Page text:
Touch neurons underlying dopaminergic pleasurable touch and sexual receptivity

Leah J. Elias, Isabella K. Succi, Melanie D. Schaffler, William Foster, Mark A. Gradwell, Manon Bohic, Akira Fushiki, Aman Upadhyay, Lindsay L. Ejoh, Ryan Schwark, Rachel Frazer, Brittany Bistis, Jessica E. Burke, Victoria Saltz, Jared E. Boyce, Anissa Jhumka, Rui M. Costa, Victoria E. Abraira, Ishmail Abdus-Saboor

Research output: Contribution to journalArticlepeer-review

24 Scopus citations


Pleasurable touch is paramount during social behavior, including sexual encounters. However, the identity and precise role of sensory neurons that transduce sexual touch remain unknown. A population of sensory neurons labeled by developmental expression of the G protein-coupled receptor Mrgprb4 detects mechanical stimulation in mice. Here, we study the social relevance of Mrgprb4-lineage neurons and reveal that these neurons are required for sexual receptivity and sufficient to induce dopamine release in the brain. Even in social isolation, optogenetic stimulation of Mrgprb4-lineage neurons through the back skin is sufficient to induce a conditioned place preference and a striking dorsiflexion resembling the lordotic copulatory posture. In the absence of Mrgprb4-lineage neurons, female mice no longer find male mounts rewarding: sexual receptivity is supplanted by aggression and a coincident decline in dopamine release in the nucleus accumbens. Together, these findings establish that Mrgprb4-lineage neurons initiate a skin-to-brain circuit encoding the rewarding quality of social touch.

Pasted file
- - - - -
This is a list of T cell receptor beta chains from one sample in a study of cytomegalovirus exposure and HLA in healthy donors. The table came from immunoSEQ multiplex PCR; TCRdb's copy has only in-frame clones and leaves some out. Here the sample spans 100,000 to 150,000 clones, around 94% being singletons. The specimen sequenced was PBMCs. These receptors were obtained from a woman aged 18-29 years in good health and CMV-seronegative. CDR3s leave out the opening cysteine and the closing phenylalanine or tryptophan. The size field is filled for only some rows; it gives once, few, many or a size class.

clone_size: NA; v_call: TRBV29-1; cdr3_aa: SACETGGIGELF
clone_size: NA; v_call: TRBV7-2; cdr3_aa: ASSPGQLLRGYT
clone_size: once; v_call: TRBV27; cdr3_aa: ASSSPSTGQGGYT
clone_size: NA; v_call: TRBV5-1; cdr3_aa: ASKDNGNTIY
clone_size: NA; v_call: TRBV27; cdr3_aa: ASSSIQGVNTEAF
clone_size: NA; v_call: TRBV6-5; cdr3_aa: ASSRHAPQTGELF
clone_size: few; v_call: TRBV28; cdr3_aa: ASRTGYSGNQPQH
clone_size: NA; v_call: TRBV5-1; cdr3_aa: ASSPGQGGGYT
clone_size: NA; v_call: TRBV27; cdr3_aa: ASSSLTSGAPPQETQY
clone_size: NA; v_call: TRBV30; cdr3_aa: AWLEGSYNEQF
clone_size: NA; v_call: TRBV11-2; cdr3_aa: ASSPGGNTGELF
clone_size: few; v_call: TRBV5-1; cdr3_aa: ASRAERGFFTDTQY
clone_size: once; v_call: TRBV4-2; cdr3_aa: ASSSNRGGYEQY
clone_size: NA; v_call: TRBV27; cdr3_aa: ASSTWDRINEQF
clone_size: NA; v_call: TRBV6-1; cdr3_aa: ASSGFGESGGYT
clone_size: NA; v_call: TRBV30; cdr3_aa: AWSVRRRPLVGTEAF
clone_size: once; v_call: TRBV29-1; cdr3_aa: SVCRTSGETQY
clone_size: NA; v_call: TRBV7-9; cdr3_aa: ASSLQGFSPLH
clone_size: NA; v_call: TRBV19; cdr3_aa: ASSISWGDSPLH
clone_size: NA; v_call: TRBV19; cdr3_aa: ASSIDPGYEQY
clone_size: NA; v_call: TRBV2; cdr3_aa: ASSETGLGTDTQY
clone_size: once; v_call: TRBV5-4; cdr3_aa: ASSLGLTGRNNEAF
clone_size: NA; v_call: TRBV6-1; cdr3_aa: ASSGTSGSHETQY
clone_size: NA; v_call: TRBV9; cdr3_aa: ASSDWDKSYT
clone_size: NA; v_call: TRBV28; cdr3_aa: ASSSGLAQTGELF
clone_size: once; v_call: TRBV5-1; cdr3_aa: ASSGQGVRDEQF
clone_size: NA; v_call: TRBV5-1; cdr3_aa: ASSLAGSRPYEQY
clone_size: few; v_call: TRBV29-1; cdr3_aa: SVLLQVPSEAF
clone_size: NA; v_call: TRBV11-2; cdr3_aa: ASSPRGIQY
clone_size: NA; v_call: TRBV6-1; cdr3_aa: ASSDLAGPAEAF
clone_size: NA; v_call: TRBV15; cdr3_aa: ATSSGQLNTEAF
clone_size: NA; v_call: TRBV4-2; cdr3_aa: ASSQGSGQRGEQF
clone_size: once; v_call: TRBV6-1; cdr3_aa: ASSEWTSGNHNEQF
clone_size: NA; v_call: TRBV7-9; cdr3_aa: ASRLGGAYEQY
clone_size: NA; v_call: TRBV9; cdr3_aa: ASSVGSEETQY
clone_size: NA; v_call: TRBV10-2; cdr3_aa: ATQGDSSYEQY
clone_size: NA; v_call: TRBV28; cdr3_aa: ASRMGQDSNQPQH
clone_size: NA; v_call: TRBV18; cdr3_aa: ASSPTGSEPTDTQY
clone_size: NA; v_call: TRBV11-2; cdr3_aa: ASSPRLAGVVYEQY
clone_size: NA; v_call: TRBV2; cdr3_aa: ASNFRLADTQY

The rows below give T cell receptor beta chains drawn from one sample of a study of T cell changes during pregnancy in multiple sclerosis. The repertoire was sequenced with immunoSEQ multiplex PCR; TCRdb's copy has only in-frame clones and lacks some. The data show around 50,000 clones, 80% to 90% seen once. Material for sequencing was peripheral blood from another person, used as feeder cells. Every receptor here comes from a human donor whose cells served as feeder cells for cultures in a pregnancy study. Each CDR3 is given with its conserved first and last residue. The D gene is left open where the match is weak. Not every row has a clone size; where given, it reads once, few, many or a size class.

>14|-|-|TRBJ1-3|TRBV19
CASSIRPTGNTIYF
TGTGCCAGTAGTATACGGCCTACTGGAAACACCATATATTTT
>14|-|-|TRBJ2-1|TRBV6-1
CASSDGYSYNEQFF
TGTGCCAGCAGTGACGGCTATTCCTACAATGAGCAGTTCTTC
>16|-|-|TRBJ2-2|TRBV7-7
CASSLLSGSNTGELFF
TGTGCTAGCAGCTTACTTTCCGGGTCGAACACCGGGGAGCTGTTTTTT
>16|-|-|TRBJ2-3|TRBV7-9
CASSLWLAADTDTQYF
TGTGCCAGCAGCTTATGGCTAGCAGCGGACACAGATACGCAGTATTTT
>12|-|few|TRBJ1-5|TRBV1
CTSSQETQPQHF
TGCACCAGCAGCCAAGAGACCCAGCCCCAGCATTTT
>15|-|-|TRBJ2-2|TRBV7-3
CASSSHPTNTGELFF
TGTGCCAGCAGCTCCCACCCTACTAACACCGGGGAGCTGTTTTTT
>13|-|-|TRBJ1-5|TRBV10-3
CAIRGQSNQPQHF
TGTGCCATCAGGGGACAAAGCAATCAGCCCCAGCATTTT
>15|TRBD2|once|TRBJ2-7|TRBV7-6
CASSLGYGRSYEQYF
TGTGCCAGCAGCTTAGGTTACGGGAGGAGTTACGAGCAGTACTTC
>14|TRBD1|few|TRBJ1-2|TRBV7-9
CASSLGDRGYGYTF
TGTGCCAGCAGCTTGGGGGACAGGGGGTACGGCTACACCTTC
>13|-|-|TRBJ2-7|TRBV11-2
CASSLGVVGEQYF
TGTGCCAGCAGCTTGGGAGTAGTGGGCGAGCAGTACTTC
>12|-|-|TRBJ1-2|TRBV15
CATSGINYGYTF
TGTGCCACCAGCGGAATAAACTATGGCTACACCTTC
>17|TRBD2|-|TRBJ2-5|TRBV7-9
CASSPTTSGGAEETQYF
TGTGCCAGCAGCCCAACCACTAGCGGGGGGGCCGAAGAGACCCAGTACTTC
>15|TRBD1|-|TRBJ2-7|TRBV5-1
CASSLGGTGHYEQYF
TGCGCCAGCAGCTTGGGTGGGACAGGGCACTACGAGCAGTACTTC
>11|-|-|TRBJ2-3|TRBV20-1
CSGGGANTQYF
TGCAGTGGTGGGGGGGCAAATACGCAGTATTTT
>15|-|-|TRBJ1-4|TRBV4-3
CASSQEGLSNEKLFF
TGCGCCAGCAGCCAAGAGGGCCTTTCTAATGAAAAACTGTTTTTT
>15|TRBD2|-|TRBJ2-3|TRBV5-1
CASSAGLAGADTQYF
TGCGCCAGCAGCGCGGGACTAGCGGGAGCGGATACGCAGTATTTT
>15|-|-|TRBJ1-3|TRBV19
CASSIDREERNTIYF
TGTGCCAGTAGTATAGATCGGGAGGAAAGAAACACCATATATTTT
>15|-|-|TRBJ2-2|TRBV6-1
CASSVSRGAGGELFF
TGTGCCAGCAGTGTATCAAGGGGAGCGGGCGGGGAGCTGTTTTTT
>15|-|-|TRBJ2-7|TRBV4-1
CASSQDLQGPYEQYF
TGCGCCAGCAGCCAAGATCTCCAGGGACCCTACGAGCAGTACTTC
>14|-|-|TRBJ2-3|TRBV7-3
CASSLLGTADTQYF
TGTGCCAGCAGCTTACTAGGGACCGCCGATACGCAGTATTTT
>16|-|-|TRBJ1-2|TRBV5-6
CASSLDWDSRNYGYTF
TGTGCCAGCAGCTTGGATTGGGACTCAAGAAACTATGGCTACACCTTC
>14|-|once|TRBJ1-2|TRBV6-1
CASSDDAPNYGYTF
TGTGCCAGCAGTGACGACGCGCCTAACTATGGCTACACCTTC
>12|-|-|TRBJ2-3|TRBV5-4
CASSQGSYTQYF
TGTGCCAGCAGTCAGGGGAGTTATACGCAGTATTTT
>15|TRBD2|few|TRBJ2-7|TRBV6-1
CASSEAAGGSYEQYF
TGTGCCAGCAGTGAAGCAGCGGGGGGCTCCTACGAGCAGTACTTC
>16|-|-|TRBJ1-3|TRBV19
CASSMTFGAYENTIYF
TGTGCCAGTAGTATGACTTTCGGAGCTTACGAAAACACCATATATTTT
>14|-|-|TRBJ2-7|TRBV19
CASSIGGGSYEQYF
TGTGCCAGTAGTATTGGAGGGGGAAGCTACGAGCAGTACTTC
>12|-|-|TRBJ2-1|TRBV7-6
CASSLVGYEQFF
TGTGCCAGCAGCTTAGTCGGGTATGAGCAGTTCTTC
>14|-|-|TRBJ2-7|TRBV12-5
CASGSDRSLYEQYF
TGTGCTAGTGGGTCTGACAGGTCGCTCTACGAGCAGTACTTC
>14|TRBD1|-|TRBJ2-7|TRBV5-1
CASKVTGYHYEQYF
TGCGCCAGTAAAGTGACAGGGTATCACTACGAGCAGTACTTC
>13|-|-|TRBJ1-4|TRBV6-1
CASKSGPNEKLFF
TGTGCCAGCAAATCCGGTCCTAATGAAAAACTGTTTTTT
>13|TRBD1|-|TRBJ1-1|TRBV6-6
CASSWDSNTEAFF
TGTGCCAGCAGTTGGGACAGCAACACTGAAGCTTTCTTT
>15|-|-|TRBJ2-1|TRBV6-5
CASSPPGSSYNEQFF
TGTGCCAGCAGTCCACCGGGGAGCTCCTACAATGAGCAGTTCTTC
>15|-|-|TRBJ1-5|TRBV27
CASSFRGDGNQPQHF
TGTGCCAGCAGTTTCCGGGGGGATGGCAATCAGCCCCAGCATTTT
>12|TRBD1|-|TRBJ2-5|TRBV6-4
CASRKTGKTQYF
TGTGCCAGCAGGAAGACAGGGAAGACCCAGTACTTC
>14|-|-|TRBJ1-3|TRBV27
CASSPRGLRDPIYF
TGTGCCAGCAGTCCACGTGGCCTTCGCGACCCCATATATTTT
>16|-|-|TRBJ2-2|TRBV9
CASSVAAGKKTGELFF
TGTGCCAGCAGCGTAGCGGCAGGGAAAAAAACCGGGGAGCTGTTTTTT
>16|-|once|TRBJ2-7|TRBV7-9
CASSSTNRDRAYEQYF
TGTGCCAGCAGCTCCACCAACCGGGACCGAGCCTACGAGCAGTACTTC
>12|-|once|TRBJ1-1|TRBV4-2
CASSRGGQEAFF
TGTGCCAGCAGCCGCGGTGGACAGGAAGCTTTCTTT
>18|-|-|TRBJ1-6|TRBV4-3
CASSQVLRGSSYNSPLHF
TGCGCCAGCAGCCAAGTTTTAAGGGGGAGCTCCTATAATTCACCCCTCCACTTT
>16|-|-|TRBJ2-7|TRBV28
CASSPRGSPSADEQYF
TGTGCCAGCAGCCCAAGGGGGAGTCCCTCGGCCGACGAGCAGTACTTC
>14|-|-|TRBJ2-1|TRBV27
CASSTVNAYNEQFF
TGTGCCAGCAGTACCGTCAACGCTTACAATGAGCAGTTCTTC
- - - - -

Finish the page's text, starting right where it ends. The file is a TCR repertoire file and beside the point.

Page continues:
Original languageEnglish (US)
Pages (from-to)577-590.e16
Issue number3
StatePublished - Feb 2 2023

All Science Journal Classification (ASJC) codes

  • General Biochemistry, Genetics and Molecular Biology


  • peripheral optogenetics
  • pleasure
  • reward pathway
  • spinal cord
  • touch


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